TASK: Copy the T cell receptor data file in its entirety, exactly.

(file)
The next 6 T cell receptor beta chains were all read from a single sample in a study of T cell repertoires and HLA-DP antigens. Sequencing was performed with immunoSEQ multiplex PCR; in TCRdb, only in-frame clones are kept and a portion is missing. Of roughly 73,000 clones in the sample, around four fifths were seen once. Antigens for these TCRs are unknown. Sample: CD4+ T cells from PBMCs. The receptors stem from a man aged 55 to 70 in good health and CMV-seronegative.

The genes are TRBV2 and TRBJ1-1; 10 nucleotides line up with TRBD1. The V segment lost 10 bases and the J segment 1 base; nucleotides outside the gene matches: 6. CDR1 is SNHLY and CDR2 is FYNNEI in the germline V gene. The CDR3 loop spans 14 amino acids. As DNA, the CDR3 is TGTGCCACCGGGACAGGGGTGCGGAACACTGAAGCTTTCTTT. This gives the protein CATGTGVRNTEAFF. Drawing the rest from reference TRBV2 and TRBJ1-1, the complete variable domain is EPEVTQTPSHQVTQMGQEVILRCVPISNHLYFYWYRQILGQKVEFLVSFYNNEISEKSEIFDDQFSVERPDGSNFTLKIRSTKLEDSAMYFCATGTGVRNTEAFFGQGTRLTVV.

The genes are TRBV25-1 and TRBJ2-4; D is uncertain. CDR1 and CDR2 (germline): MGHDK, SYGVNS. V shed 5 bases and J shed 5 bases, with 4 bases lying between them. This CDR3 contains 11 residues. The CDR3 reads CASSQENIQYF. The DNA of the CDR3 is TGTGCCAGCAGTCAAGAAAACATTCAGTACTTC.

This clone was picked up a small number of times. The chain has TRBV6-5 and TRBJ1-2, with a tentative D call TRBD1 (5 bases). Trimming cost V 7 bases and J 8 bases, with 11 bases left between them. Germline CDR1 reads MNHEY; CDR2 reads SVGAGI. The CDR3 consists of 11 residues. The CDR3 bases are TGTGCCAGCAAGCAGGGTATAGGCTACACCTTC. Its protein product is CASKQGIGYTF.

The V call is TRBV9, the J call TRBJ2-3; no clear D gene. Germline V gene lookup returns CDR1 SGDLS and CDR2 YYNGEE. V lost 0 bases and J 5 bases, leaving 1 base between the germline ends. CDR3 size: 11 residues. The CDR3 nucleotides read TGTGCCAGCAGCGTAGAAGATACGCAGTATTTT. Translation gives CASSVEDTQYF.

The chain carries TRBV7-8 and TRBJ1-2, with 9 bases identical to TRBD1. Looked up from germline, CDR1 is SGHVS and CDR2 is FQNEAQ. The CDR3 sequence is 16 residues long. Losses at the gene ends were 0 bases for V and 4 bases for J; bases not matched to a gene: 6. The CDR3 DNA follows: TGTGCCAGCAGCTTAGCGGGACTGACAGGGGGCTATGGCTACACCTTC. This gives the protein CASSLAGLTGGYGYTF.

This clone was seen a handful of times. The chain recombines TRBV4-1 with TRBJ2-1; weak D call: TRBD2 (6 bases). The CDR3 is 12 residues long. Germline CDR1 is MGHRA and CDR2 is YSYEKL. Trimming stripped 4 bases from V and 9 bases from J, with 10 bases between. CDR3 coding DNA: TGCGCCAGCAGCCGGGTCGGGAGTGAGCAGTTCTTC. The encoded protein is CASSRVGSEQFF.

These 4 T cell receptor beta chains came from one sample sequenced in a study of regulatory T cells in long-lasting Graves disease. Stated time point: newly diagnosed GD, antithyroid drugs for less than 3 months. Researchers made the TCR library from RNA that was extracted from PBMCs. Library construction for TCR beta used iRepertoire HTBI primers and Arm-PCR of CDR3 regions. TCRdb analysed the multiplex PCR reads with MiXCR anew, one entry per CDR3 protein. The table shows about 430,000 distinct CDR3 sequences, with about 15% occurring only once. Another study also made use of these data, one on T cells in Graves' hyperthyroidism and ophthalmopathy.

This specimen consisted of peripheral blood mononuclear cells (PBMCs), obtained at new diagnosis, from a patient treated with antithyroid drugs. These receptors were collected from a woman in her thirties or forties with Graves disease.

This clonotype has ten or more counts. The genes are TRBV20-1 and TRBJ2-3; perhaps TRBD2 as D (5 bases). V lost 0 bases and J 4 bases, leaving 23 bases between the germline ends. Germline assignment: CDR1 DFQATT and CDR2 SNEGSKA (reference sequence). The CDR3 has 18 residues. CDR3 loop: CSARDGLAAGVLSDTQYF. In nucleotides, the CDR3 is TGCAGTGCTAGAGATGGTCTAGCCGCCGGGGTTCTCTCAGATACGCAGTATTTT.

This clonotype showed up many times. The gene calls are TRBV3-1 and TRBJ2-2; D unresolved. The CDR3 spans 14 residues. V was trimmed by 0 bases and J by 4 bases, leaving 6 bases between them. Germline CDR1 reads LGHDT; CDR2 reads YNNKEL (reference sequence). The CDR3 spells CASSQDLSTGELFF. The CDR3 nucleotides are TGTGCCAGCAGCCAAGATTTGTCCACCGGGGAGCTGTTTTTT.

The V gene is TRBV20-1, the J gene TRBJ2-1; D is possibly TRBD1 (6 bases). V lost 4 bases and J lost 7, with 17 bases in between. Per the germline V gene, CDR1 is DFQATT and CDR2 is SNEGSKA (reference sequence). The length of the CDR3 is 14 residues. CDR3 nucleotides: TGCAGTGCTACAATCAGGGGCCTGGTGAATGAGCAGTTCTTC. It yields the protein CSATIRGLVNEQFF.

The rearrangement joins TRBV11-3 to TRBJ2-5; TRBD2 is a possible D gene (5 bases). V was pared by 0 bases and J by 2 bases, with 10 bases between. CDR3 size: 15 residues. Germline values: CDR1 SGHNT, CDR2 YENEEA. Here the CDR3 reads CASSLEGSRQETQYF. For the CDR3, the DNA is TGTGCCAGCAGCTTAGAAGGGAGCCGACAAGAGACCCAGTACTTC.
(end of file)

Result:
The next 6 T cell receptor beta chains were all read from a single sample in a study of T cell repertoires and HLA-DP antigens. Sequencing was performed with immunoSEQ multiplex PCR; in TCRdb, only in-frame clones are kept and a portion is missing. Of roughly 73,000 clones in the sample, around four fifths were seen once. Antigens for these TCRs are unknown. Sample: CD4+ T cells from PBMCs. The receptors stem from a man aged 55 to 70 in good health and CMV-seronegative.

The genes are TRBV2 and TRBJ1-1; 10 nucleotides line up with TRBD1. The V segment lost 10 bases and the J segment 1 base; nucleotides outside the gene matches: 6. CDR1 is SNHLY and CDR2 is FYNNEI in the germline V gene. The CDR3 loop spans 14 amino acids. As DNA, the CDR3 is TGTGCCACCGGGACAGGGGTGCGGAACACTGAAGCTTTCTTT. This gives the protein CATGTGVRNTEAFF. Drawing the rest from reference TRBV2 and TRBJ1-1, the complete variable domain is EPEVTQTPSHQVTQMGQEVILRCVPISNHLYFYWYRQILGQKVEFLVSFYNNEISEKSEIFDDQFSVERPDGSNFTLKIRSTKLEDSAMYFCATGTGVRNTEAFFGQGTRLTVV.

The genes are TRBV25-1 and TRBJ2-4; D is uncertain. CDR1 and CDR2 (germline): MGHDK, SYGVNS. V shed 5 bases and J shed 5 bases, with 4 bases lying between them. This CDR3 contains 11 residues. The CDR3 reads CASSQENIQYF. The DNA of the CDR3 is TGTGCCAGCAGTCAAGAAAACATTCAGTACTTC.

This clone was picked up a small number of times. The chain has TRBV6-5 and TRBJ1-2, with a tentative D call TRBD1 (5 bases). Trimming cost V 7 bases and J 8 bases, with 11 bases left between them. Germline CDR1 reads MNHEY; CDR2 reads SVGAGI. The CDR3 consists of 11 residues. The CDR3 bases are TGTGCCAGCAAGCAGGGTATAGGCTACACCTTC. Its protein product is CASKQGIGYTF.

The V call is TRBV9, the J call TRBJ2-3; no clear D gene. Germline V gene lookup returns CDR1 SGDLS and CDR2 YYNGEE. V lost 0 bases and J 5 bases, leaving 1 base between the germline ends. CDR3 size: 11 residues. The CDR3 nucleotides read TGTGCCAGCAGCGTAGAAGATACGCAGTATTTT. Translation gives CASSVEDTQYF.

The chain carries TRBV7-8 and TRBJ1-2, with 9 bases identical to TRBD1. Looked up from germline, CDR1 is SGHVS and CDR2 is FQNEAQ. The CDR3 sequence is 16 residues long. Losses at the gene ends were 0 bases for V and 4 bases for J; bases not matched to a gene: 6. The CDR3 DNA follows: TGTGCCAGCAGCTTAGCGGGACTGACAGGGGGCTATGGCTACACCTTC. This gives the protein CASSLAGLTGGYGYTF.

This clone was seen a handful of times. The chain recombines TRBV4-1 with TRBJ2-1; weak D call: TRBD2 (6 bases). The CDR3 is 12 residues long. Germline CDR1 is MGHRA and CDR2 is YSYEKL. Trimming stripped 4 bases from V and 9 bases from J, with 10 bases between. CDR3 coding DNA: TGCGCCAGCAGCCGGGTCGGGAGTGAGCAGTTCTTC. The encoded protein is CASSRVGSEQFF.

These 4 T cell receptor beta chains came from one sample sequenced in a study of regulatory T cells in long-lasting Graves disease. Stated time point: newly diagnosed GD, antithyroid drugs for less than 3 months. Researchers made the TCR library from RNA that was extracted from PBMCs. Library construction for TCR beta used iRepertoire HTBI primers and Arm-PCR of CDR3 regions. TCRdb analysed the multiplex PCR reads with MiXCR anew, one entry per CDR3 protein. The table shows about 430,000 distinct CDR3 sequences, with about 15% occurring only once. Another study also made use of these data, one on T cells in Graves' hyperthyroidism and ophthalmopathy.

This specimen consisted of peripheral blood mononuclear cells (PBMCs), obtained at new diagnosis, from a patient treated with antithyroid drugs. These receptors were collected from a woman in her thirties or forties with Graves disease.

This clonotype has ten or more counts. The genes are TRBV20-1 and TRBJ2-3; perhaps TRBD2 as D (5 bases). V lost 0 bases and J 4 bases, leaving 23 bases between the germline ends. Germline assignment: CDR1 DFQATT and CDR2 SNEGSKA (reference sequence). The CDR3 has 18 residues. CDR3 loop: CSARDGLAAGVLSDTQYF. In nucleotides, the CDR3 is TGCAGTGCTAGAGATGGTCTAGCCGCCGGGGTTCTCTCAGATACGCAGTATTTT.

This clonotype showed up many times. The gene calls are TRBV3-1 and TRBJ2-2; D unresolved. The CDR3 spans 14 residues. V was trimmed by 0 bases and J by 4 bases, leaving 6 bases between them. Germline CDR1 reads LGHDT; CDR2 reads YNNKEL (reference sequence). The CDR3 spells CASSQDLSTGELFF. The CDR3 nucleotides are TGTGCCAGCAGCCAAGATTTGTCCACCGGGGAGCTGTTTTTT.

The V gene is TRBV20-1, the J gene TRBJ2-1; D is possibly TRBD1 (6 bases). V lost 4 bases and J lost 7, with 17 bases in between. Per the germline V gene, CDR1 is DFQATT and CDR2 is SNEGSKA (reference sequence). The length of the CDR3 is 14 residues. CDR3 nucleotides: TGCAGTGCTACAATCAGGGGCCTGGTGAATGAGCAGTTCTTC. It yields the protein CSATIRGLVNEQFF.

The rearrangement joins TRBV11-3 to TRBJ2-5; TRBD2 is a possible D gene (5 bases). V was pared by 0 bases and J by 2 bases, with 10 bases between. CDR3 size: 15 residues. Germline values: CDR1 SGHNT, CDR2 YENEEA. Here the CDR3 reads CASSLEGSRQETQYF. For the CDR3, the DNA is TGTGCCAGCAGCTTAGAAGGGAGCCGACAAGAGACCCAGTACTTC.